By Karl Hodge
“We’re going to do a fucked up thing,” Mike Watt said right before his recent set at The Brudenell in Leeds, “We’re going to play you a 45 minute song that has 30 parts…”
He wasn’t kidding.
Mike Watt, bass legend of fIREHOSE, The Minutemen and, latterly, the reformed Stooges is in the UK to “play us some of his own music”. Days later it’s still messing with my head.
Watt’s 2010 solo album, Hyphenated-Man, is a jazz-punk opera that reflects on mortality, his days in The Minutemen and, crucially, the paintings of scary proto-surrealist Hieronymus Bosch. Every part’s a little vignette focusing on a character from the Dutch artist’s work.
I struggle to get my infantile brains around the idea of a 56 year old man wilfully spending so much time staring into the hellish abyss of Bosch – but Watt tempers the 15th Century torture-porn with his own whimsy. The songs are titled after the cutesy names he came up with for each damned character; arrow-pierced-egg-man, head-and-feet-only-man, blowing-it-out-both-ends-man and so on.
And so, after a stumbling entrance and a lesson in pronouncing the name of the venue (“Brewden Hall… Brew Den Ale… Brudenell!”) Watt and his side-guys The Missing Men begin.
With little respite between songs, each under two minutes long, we are pitched (black) into Watt filtered Bosch. It rocks and rumbles, clatters, then descends into whispers. Occasional Stooges riffs peek through, with sometimes a nod towards the lounge end of the jazz continuum. There’s blues in it too.
But for the most part, this is an angular ride. The touchstones are jazz (the last thing Watt shouts from the stage are the words “John Coltrane!”) but the execution is power trio punk. The bass resolves on the note you don’t expect; the guitar switches from syncopation to dischords to squeal. There are few effects save some valve distortion when chords crash together.
And throughout, Watt’s vocals foster the illusion that these are songs. Gruff, now and shell-shocked. Bewildered and angry. It’s pretentious to call this poetry, I guess, but fuck it – this is poetry. In the way Tom Waits sometimes is or Patti Smith could be, but much, much less art-school than that:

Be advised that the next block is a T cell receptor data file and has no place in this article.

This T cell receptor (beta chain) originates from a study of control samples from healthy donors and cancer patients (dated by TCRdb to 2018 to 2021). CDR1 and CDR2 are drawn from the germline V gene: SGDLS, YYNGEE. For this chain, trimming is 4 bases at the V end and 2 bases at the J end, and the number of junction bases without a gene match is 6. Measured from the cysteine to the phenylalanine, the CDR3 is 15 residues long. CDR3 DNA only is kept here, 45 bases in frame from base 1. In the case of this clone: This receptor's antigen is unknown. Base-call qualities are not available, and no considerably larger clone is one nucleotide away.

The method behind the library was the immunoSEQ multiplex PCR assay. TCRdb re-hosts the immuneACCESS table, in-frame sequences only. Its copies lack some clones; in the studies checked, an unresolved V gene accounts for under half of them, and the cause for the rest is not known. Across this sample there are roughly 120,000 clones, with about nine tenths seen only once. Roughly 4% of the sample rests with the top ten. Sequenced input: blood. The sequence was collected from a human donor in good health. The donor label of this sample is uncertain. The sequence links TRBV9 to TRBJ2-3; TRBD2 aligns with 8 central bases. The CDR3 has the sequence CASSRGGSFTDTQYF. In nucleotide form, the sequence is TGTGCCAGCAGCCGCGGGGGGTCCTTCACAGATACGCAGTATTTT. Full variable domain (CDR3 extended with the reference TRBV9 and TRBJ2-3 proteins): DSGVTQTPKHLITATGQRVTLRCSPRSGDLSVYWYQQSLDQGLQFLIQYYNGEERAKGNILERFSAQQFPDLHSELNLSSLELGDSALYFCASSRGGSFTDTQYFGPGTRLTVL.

loss and liberation
forever the connection
forever the question
be brave, watt
stop never reflectin’
the lesson ain’t ever less than
the lesson never lessens
(Mike Watt – pinned-to-the-table-man)
It’s over more quickly than we expect, perhaps because there has been no room for applause. When the band come back to play an encore of Minutemen songs (with guitarist Tom Watson taking the vocal mic) it feels like an anti-climax. Like, these are just songs and what the fuck was that we all just heard?
But I am not a fan from way back and, for some, the encore is the mosh opportunity that cost a tenner on the door and Mike Watt is some old punk dude with a bitchin’ drummer. At one point 63% of the crowd visibly shrink when Watt screams “no beards!” at them.
As The Missing Men pack their own instruments away (there’s no room for a roadie on the Brudenell’s tiny stage), my friend Tom watches anxiously. There’s a CD cover in his pocket and he’s brought a pen. He hesitates.
“Are you waiting for your moment?” I ask.
He looks at me and when he looks back, the moment has passed. The band are disappearing through the door.
We turn to the merch table to see what other spoils there might be. First there, we’re blocking the way as an older lady breaks through the gathering fen and adjusts a bar room chair at the table’s edge.
“He’s coming!” she says.
Moments later, Mike Watt is sitting right in front of us, blue flannel shirt sopping wet from his hour on stage. My mate gets his CD cover signed and a handshake. They seem to confer for a couple of minutes. Nods appear to be exchanged.
Later, I ask him what was said.
“I just said ‘thank you’. ‘Thank you.’’”
“For everything you are and what you’ve become?”
And we both laugh, because many a true word is spoken in jest.
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